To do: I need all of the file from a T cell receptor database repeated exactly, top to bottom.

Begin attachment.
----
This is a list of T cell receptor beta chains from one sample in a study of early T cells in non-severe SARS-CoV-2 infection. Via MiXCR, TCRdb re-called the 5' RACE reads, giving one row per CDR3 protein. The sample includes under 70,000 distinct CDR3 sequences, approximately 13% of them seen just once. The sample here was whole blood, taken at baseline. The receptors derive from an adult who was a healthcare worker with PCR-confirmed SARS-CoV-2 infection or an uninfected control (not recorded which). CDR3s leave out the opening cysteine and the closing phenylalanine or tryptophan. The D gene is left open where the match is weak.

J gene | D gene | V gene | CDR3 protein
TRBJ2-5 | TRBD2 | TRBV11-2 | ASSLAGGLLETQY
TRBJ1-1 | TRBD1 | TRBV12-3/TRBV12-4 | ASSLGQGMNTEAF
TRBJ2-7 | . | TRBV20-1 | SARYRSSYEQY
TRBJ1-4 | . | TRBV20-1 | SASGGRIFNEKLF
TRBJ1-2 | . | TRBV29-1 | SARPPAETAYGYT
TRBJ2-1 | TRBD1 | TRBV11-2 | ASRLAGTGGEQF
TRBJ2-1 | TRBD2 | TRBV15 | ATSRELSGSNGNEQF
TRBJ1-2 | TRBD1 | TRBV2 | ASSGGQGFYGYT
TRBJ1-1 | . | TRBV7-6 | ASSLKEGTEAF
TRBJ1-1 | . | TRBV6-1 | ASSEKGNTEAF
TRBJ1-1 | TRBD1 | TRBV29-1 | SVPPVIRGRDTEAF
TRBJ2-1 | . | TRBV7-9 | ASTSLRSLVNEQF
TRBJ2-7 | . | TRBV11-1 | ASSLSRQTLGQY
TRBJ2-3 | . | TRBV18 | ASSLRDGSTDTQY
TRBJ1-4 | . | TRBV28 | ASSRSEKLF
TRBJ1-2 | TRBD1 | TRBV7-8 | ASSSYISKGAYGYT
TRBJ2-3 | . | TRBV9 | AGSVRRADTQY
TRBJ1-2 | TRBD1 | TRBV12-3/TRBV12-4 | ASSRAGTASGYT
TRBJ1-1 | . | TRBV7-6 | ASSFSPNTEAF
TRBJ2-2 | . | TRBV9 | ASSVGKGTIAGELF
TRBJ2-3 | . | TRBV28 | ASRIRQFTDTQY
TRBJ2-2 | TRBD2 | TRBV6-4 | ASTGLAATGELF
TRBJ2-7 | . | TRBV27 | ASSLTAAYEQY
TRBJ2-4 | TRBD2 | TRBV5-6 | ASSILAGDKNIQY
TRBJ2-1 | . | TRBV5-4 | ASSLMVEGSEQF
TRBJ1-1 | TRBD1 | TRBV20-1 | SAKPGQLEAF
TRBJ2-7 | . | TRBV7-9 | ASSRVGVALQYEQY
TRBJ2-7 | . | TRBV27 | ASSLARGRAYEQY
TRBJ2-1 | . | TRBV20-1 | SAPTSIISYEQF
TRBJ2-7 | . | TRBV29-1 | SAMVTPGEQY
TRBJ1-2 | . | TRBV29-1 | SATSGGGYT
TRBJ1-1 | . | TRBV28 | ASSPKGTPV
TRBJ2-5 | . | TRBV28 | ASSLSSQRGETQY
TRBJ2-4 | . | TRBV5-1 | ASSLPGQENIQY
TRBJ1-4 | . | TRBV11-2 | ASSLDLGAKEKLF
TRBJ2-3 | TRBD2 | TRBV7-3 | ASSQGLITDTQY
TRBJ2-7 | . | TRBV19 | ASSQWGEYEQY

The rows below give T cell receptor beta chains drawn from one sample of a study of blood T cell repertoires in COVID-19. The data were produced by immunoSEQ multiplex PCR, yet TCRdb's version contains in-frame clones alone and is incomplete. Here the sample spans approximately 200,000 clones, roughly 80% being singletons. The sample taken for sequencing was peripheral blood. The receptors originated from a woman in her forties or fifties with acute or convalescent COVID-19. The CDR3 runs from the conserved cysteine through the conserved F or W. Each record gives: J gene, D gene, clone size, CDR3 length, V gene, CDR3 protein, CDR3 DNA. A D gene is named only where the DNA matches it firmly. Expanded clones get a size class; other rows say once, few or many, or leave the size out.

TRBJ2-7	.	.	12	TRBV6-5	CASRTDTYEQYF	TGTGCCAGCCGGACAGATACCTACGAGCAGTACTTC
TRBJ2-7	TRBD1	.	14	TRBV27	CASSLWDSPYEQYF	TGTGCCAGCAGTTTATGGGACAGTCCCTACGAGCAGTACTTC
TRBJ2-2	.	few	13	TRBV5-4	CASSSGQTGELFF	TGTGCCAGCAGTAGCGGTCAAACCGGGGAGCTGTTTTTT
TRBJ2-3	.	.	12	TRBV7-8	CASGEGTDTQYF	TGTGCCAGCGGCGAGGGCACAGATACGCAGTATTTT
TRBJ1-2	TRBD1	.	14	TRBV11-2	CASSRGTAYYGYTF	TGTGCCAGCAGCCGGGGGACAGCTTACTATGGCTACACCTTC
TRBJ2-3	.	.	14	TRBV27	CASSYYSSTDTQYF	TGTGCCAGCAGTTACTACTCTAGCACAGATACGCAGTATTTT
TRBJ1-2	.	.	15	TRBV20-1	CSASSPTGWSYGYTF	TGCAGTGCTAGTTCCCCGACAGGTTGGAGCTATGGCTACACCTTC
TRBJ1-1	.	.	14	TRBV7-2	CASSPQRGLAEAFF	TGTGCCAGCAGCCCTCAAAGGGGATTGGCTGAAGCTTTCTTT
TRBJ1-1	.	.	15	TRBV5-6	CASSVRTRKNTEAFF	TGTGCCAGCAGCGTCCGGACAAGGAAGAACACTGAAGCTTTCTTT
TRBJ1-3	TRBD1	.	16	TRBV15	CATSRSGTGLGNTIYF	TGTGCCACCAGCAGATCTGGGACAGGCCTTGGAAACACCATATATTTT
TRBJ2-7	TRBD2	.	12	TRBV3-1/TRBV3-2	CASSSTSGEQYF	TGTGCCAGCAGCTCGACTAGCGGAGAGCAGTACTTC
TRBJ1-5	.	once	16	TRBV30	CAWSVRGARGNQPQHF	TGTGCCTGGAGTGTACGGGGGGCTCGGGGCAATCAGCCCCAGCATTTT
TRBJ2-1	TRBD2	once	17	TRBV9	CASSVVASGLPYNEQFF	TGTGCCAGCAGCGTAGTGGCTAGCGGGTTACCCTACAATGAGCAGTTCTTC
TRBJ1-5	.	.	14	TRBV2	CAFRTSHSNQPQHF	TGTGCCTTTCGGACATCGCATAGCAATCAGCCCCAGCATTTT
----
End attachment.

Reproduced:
This is a list of T cell receptor beta chains from one sample in a study of early T cells in non-severe SARS-CoV-2 infection. Via MiXCR, TCRdb re-called the 5' RACE reads, giving one row per CDR3 protein. The sample includes under 70,000 distinct CDR3 sequences, approximately 13% of them seen just once. The sample here was whole blood, taken at baseline. The receptors derive from an adult who was a healthcare worker with PCR-confirmed SARS-CoV-2 infection or an uninfected control (not recorded which). CDR3s leave out the opening cysteine and the closing phenylalanine or tryptophan. The D gene is left open where the match is weak.

J gene | D gene | V gene | CDR3 protein
TRBJ2-5 | TRBD2 | TRBV11-2 | ASSLAGGLLETQY
TRBJ1-1 | TRBD1 | TRBV12-3/TRBV12-4 | ASSLGQGMNTEAF
TRBJ2-7 | . | TRBV20-1 | SARYRSSYEQY
TRBJ1-4 | . | TRBV20-1 | SASGGRIFNEKLF
TRBJ1-2 | . | TRBV29-1 | SARPPAETAYGYT
TRBJ2-1 | TRBD1 | TRBV11-2 | ASRLAGTGGEQF
TRBJ2-1 | TRBD2 | TRBV15 | ATSRELSGSNGNEQF
TRBJ1-2 | TRBD1 | TRBV2 | ASSGGQGFYGYT
TRBJ1-1 | . | TRBV7-6 | ASSLKEGTEAF
TRBJ1-1 | . | TRBV6-1 | ASSEKGNTEAF
TRBJ1-1 | TRBD1 | TRBV29-1 | SVPPVIRGRDTEAF
TRBJ2-1 | . | TRBV7-9 | ASTSLRSLVNEQF
TRBJ2-7 | . | TRBV11-1 | ASSLSRQTLGQY
TRBJ2-3 | . | TRBV18 | ASSLRDGSTDTQY
TRBJ1-4 | . | TRBV28 | ASSRSEKLF
TRBJ1-2 | TRBD1 | TRBV7-8 | ASSSYISKGAYGYT
TRBJ2-3 | . | TRBV9 | AGSVRRADTQY
TRBJ1-2 | TRBD1 | TRBV12-3/TRBV12-4 | ASSRAGTASGYT
TRBJ1-1 | . | TRBV7-6 | ASSFSPNTEAF
TRBJ2-2 | . | TRBV9 | ASSVGKGTIAGELF
TRBJ2-3 | . | TRBV28 | ASRIRQFTDTQY
TRBJ2-2 | TRBD2 | TRBV6-4 | ASTGLAATGELF
TRBJ2-7 | . | TRBV27 | ASSLTAAYEQY
TRBJ2-4 | TRBD2 | TRBV5-6 | ASSILAGDKNIQY
TRBJ2-1 | . | TRBV5-4 | ASSLMVEGSEQF
TRBJ1-1 | TRBD1 | TRBV20-1 | SAKPGQLEAF
TRBJ2-7 | . | TRBV7-9 | ASSRVGVALQYEQY
TRBJ2-7 | . | TRBV27 | ASSLARGRAYEQY
TRBJ2-1 | . | TRBV20-1 | SAPTSIISYEQF
TRBJ2-7 | . | TRBV29-1 | SAMVTPGEQY
TRBJ1-2 | . | TRBV29-1 | SATSGGGYT
TRBJ1-1 | . | TRBV28 | ASSPKGTPV
TRBJ2-5 | . | TRBV28 | ASSLSSQRGETQY
TRBJ2-4 | . | TRBV5-1 | ASSLPGQENIQY
TRBJ1-4 | . | TRBV11-2 | ASSLDLGAKEKLF
TRBJ2-3 | TRBD2 | TRBV7-3 | ASSQGLITDTQY
TRBJ2-7 | . | TRBV19 | ASSQWGEYEQY

The rows below give T cell receptor beta chains drawn from one sample of a study of blood T cell repertoires in COVID-19. The data were produced by immunoSEQ multiplex PCR, yet TCRdb's version contains in-frame clones alone and is incomplete. Here the sample spans approximately 200,000 clones, roughly 80% being singletons. The sample taken for sequencing was peripheral blood. The receptors originated from a woman in her forties or fifties with acute or convalescent COVID-19. The CDR3 runs from the conserved cysteine through the conserved F or W. Each record gives: J gene, D gene, clone size, CDR3 length, V gene, CDR3 protein, CDR3 DNA. A D gene is named only where the DNA matches it firmly. Expanded clones get a size class; other rows say once, few or many, or leave the size out.

TRBJ2-7	.	.	12	TRBV6-5	CASRTDTYEQYF	TGTGCCAGCCGGACAGATACCTACGAGCAGTACTTC
TRBJ2-7	TRBD1	.	14	TRBV27	CASSLWDSPYEQYF	TGTGCCAGCAGTTTATGGGACAGTCCCTACGAGCAGTACTTC
TRBJ2-2	.	few	13	TRBV5-4	CASSSGQTGELFF	TGTGCCAGCAGTAGCGGTCAAACCGGGGAGCTGTTTTTT
TRBJ2-3	.	.	12	TRBV7-8	CASGEGTDTQYF	TGTGCCAGCGGCGAGGGCACAGATACGCAGTATTTT
TRBJ1-2	TRBD1	.	14	TRBV11-2	CASSRGTAYYGYTF	TGTGCCAGCAGCCGGGGGACAGCTTACTATGGCTACACCTTC
TRBJ2-3	.	.	14	TRBV27	CASSYYSSTDTQYF	TGTGCCAGCAGTTACTACTCTAGCACAGATACGCAGTATTTT
TRBJ1-2	.	.	15	TRBV20-1	CSASSPTGWSYGYTF	TGCAGTGCTAGTTCCCCGACAGGTTGGAGCTATGGCTACACCTTC
TRBJ1-1	.	.	14	TRBV7-2	CASSPQRGLAEAFF	TGTGCCAGCAGCCCTCAAAGGGGATTGGCTGAAGCTTTCTTT
TRBJ1-1	.	.	15	TRBV5-6	CASSVRTRKNTEAFF	TGTGCCAGCAGCGTCCGGACAAGGAAGAACACTGAAGCTTTCTTT
TRBJ1-3	TRBD1	.	16	TRBV15	CATSRSGTGLGNTIYF	TGTGCCACCAGCAGATCTGGGACAGGCCTTGGAAACACCATATATTTT
TRBJ2-7	TRBD2	.	12	TRBV3-1/TRBV3-2	CASSSTSGEQYF	TGTGCCAGCAGCTCGACTAGCGGAGAGCAGTACTTC
TRBJ1-5	.	once	16	TRBV30	CAWSVRGARGNQPQHF	TGTGCCTGGAGTGTACGGGGGGCTCGGGGCAATCAGCCCCAGCATTTT
TRBJ2-1	TRBD2	once	17	TRBV9	CASSVVASGLPYNEQFF	TGTGCCAGCAGCGTAGTGGCTAGCGGGTTACCCTACAATGAGCAGTTCTTC
TRBJ1-5	.	.	14	TRBV2	CAFRTSHSNQPQHF	TGTGCCTTTCGGACATCGCATAGCAATCAGCCCCAGCATTTT